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      A National Evaluation of the Effect of Trauma-Center Care on Mortality

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          Abstract

          Hospitals have difficulty justifying the expense of maintaining trauma centers without strong evidence of their effectiveness. To address this gap, we examined differences in mortality between level 1 trauma centers and hospitals without a trauma center (non-trauma centers). Mortality outcomes were compared among patients treated in 18 hospitals with a level 1 trauma center and 51 hospitals non-trauma centers located in 14 states. Patients 18 to 84 years old with a moderate-to-severe injury were eligible. Complete data were obtained for 1104 patients who died in the hospital and 4087 patients who were discharged alive. We used propensity-score weighting to adjust for observable differences between patients treated at trauma centers and those treated at non-trauma centers. After adjustment for differences in the case mix, the in-hospital mortality rate was significantly lower at trauma centers than at non-trauma centers (7.6 percent vs. 9.5 percent; relative risk, 0.80; 95 percent confidence interval, 0.66 to 0.98), as was the one-year mortality rate (10.4 percent vs. 13.8 percent; relative risk, 0.75; 95 percent confidence interval, 0.60 to 0.95). The effects of treatment at a trauma center varied according to the severity of injury, with evidence to suggest that differences in mortality rates were primarily confined to patients with more severe injuries. Our findings show that the risk of death is significantly lower when care is provided in a trauma center than in a non-trauma center and argue for continued efforts at regionalization. Copyright 2006 Massachusetts Medical Society.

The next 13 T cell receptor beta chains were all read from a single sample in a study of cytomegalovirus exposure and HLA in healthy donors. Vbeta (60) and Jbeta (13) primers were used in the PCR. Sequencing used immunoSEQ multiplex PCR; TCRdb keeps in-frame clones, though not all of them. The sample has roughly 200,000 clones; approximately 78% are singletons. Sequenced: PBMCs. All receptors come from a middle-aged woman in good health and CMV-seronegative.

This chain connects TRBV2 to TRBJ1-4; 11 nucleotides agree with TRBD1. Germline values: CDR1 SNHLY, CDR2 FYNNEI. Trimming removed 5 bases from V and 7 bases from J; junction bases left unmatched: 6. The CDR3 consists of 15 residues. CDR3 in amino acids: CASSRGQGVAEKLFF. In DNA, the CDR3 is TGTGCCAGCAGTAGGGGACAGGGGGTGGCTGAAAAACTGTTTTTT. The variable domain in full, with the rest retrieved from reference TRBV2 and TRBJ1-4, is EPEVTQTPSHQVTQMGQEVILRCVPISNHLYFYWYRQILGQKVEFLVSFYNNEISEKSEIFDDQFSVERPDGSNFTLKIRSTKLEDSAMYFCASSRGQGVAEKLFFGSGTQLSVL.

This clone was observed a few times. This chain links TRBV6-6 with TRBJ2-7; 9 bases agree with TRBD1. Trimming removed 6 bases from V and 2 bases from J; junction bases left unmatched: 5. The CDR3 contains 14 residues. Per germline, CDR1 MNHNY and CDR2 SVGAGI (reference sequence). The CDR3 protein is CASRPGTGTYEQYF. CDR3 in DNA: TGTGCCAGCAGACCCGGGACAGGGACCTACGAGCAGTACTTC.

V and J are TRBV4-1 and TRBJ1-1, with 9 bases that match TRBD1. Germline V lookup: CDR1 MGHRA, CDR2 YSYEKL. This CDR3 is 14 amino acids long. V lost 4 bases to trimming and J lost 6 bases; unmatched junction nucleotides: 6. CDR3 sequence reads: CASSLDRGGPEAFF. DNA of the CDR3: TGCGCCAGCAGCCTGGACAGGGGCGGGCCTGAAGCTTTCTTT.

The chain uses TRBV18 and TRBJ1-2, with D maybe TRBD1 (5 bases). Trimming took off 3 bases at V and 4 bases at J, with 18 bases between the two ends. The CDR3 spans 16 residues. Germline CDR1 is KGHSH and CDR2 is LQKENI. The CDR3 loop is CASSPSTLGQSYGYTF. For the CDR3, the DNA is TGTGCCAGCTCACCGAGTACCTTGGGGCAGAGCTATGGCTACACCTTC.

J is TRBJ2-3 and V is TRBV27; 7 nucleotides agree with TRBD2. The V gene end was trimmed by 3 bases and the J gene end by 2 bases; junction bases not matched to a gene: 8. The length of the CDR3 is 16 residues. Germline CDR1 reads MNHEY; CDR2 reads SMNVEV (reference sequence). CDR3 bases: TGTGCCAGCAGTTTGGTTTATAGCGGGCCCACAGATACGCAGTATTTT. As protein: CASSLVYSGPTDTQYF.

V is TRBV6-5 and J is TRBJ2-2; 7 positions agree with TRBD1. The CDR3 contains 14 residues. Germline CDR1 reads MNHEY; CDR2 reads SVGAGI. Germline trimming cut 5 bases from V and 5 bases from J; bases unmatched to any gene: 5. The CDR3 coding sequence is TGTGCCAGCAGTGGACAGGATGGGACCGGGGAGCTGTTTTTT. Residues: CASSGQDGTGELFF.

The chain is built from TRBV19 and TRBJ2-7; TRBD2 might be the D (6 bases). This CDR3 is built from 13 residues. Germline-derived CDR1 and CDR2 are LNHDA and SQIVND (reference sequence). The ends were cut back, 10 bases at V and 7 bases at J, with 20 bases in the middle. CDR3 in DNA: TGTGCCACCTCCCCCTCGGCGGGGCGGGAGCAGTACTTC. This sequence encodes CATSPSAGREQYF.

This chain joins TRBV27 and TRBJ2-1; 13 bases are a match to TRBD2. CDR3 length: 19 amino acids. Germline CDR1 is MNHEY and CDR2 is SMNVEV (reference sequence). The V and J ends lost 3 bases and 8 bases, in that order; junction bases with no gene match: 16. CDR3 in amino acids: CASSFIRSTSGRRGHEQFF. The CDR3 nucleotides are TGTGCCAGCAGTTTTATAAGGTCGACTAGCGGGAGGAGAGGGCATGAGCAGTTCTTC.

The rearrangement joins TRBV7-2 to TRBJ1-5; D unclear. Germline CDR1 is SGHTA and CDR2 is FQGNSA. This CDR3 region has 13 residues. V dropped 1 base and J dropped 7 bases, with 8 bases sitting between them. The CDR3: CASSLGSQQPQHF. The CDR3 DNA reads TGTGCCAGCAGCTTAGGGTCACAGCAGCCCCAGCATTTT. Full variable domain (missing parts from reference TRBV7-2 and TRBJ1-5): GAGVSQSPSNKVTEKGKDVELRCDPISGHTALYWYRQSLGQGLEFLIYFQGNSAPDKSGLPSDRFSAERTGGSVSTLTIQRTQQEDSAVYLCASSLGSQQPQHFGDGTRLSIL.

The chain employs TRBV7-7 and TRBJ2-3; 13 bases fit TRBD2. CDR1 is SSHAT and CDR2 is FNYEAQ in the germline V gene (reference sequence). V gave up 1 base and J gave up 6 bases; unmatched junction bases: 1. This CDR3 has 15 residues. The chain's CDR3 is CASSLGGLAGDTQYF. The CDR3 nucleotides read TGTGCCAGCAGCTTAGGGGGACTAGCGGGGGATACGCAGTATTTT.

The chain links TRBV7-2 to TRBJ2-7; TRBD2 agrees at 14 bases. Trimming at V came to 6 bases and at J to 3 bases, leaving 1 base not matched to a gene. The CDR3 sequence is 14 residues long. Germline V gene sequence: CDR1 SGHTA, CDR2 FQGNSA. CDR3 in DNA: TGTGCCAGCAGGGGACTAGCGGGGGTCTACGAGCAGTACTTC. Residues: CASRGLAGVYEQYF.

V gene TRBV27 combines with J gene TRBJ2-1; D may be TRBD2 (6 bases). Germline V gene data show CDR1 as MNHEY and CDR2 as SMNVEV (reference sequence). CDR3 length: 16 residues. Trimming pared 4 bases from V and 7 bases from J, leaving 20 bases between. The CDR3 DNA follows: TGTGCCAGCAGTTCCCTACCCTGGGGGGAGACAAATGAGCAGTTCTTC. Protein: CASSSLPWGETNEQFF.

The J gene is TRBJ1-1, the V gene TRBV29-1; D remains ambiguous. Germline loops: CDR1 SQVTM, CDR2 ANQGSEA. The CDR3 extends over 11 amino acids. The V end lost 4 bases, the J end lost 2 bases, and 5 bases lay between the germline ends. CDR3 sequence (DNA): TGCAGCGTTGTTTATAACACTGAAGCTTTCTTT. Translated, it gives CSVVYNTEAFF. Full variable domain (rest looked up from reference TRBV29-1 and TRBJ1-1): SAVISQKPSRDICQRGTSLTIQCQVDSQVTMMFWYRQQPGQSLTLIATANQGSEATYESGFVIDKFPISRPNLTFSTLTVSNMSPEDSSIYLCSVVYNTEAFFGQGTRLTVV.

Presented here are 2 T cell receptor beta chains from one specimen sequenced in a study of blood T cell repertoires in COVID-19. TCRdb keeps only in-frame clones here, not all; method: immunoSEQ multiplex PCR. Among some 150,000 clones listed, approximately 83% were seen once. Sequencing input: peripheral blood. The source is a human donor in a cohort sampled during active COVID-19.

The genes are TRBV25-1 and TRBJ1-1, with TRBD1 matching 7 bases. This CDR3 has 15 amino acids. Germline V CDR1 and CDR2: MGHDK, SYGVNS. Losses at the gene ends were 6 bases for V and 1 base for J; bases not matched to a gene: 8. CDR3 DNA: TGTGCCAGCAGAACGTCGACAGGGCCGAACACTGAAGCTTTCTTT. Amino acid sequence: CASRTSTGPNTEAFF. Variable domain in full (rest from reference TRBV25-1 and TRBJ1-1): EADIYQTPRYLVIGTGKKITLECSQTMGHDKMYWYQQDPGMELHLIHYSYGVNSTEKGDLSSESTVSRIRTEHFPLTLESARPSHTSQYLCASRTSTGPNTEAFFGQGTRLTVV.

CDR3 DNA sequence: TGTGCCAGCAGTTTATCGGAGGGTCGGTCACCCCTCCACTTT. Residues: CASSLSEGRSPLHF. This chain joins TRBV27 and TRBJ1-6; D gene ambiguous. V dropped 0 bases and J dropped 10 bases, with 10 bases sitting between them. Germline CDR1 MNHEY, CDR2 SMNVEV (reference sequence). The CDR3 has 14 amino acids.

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          Most cited references 25

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          Marginal Structural Models and Causal Inference in Epidemiology

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            Access to trauma centers in the United States.

            Previous studies have reported that the number and distribution of trauma centers are uneven across states, suggesting large differences in access to trauma center care. To estimate the proportion of US residents having access to trauma centers within 45 and 60 minutes. Cross-sectional study using data from 2 national databases as part of the Trauma Resource Allocation Model for Ambulances and Hospitals (TRAMAH) project. Trauma centers, base helipads, and block group population were counted for all 50 states and the District of Columbia as of January 2005. Percentages of national, regional, and state populations having access to all 703 level I, II, and III trauma centers in the United States by either ground ambulance or helicopter within 45 and 60 minutes. An estimated 69.2% and 84.1% of all US residents had access to a level I or II trauma center within 45 and 60 minutes, respectively. The 46.7 million Americans who had no access within an hour lived mostly in rural areas, whereas the 42.8 million Americans who had access to 20 or more level I or II trauma centers within an hour lived mostly in urban areas. Within 45 and 60 minutes, respectively, 26.7% and 27.7% of US residents had access to level I or II trauma centers by helicopter only and 1.9% and 3.1% of US residents had access to level I or II centers only from trauma centers or base helipads outside their home states. Selecting trauma centers based on geographic need, appropriately locating medical helicopter bases, and establishing formal agreements for sharing trauma care resources across states should be considered to improve access to trauma care in the United States.
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              A Modification of the Injury Severity Score That Both Improves Accuracy and Simplifies Scoring

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                Author and article information

                Journal
                New England Journal of Medicine
                N Engl J Med
                Massachusetts Medical Society
                0028-4793
                1533-4406
                January 26 2006
                January 26 2006
                : 354
                : 4
                : 366-378
                Article
                10.1056/NEJMsa052049
                16436768
                © 2006
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